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View Full Version : Triangulation vs One Eye?


J.S.78
01-14-2012, 11:02 AM
My brother in law had me rethinking my style of shooting. :facepalm: I have always shot my handguns one eyed. And, I have never had problem with accuracy and precision. Granted I'm about 8 years older than this guy. He say's he was at some range and having trouble shooting his new S&W M&P 40 and a former SWAT team member that was there shooting offered to retrain him. According to him he taught him how to triangulate using both eyes. He claimed he went from shooting off paper at 15 yards to 2 MOA after the lesson. As skeptical as I was, I was still curious if I could improve my accuracy and precision. I started looking into it and took his 2nd hand advice.

Bottom line, it is hit or miss with me. I don't know if it is because I have always shot handguns with one eye, or if I'm not triangulating properly :43:? I have recently returned to my natural style of shooting and after a few trips to the range I'm back to being a very solid shooter.

This is in reference to handguns only. Rifles I can use holographic, red dot, reflex, etc., no problem with both eyes open. I am deadly accurate with rifles this way. But, any magnified scoped, rifle I use one eye.

I just wanted to see what everyone else thinks? What is your shooting style?

CSACANNONEER
01-14-2012, 11:28 AM
Depends on the type of handgun and type of shooting I'm doing. Run and gun is completely different than bullseye. Contenders are completely different than plastic sidearms. AK pistols, AOWs, etc are all different too. I have handguns that I can instinctively point and shoot better than I can aim with the sights and, I have handguns that I would never think of shooting unless I was using only one eye and taking my time to aquire a perfect sight picture.

Kauf
01-14-2012, 11:50 AM
Subscribed! haha I want to know too! Calgunners step up and post! :D

HighValleyRanch
01-14-2012, 11:52 AM
What is triangulation?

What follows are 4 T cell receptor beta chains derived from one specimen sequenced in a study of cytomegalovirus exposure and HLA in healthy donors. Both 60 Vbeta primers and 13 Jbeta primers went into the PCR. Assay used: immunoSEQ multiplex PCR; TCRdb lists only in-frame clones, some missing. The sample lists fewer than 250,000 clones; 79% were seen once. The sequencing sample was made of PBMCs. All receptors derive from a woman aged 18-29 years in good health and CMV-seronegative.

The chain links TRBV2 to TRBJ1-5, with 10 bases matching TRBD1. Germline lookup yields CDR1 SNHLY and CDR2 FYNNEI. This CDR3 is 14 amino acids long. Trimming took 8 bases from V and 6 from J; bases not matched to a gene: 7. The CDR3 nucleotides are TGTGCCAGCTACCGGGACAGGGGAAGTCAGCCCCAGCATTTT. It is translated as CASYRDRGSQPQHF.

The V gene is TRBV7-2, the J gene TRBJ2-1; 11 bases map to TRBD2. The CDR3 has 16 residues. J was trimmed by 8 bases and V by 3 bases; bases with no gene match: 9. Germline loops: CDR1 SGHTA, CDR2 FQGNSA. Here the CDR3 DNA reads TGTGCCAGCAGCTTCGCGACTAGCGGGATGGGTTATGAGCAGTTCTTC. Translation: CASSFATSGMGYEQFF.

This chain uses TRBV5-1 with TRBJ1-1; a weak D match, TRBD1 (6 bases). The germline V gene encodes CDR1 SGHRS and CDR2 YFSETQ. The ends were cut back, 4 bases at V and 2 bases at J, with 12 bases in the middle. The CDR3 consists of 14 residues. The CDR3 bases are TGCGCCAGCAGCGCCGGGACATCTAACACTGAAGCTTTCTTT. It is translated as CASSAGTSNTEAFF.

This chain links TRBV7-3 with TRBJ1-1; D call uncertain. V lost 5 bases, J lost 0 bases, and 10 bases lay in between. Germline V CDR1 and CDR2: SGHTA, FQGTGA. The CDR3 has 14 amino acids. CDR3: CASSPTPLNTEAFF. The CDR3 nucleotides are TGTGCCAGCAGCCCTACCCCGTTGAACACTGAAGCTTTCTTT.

or if I'm not triangulating properly ?

Even with both eyes open, you choose one of the sight pictures and concentrate on that, so it is no different than one eye. Of course with both eyes open you can judge distance, but you can always judge the distance first and use one eye to align the sights.

Seems like aligned sights are on one sight plain anyways.
The axiom, focus on the front sight means that you primarily use one eye to align the front sight perfectly in the notch, and the same eye to take in the sight picture.

Only in something like instinctive shooting (in my case, years of barebow archery) does triangulation come into play, or point shooting. But not sighted shooting.

J.S.78
01-14-2012, 12:35 PM
Depends on the type of handgun and type of shooting I'm doing. Run and gun is completely different than bullseye. Contenders are completely different than plastic sidearms. AK pistols, AOWs, etc are all different too. I have handguns that I can instinctively point and shoot better than I can aim with the sights and, I have handguns that I would never think of shooting unless I was using only one eye and taking my time to aquire a perfect sight picture.

I'm talking about the standard side arms large to small frame semi auto's, e.g., 9mm, .40, .45, etc. In my case S&W M&P .40. And, not for run and gun, but the point is to be able to quickly go through drills, such as start with firearm cleared and mag out on bench. Then quickly load mag, while acquiring target, Triangulate and take rapid shots to target(s). Empty mag, replace mag and continue. Usually we do 2 mag drills. I can pull this off fairly well 60-70% of the time with the same pistol at 25 yards, but then some days, or drills it is hit or miss? Like I said maybe it is just me? But I can go through the same type of drills one eyed with greater accuracy and precision about 90%+ of the time.

What is triangulation?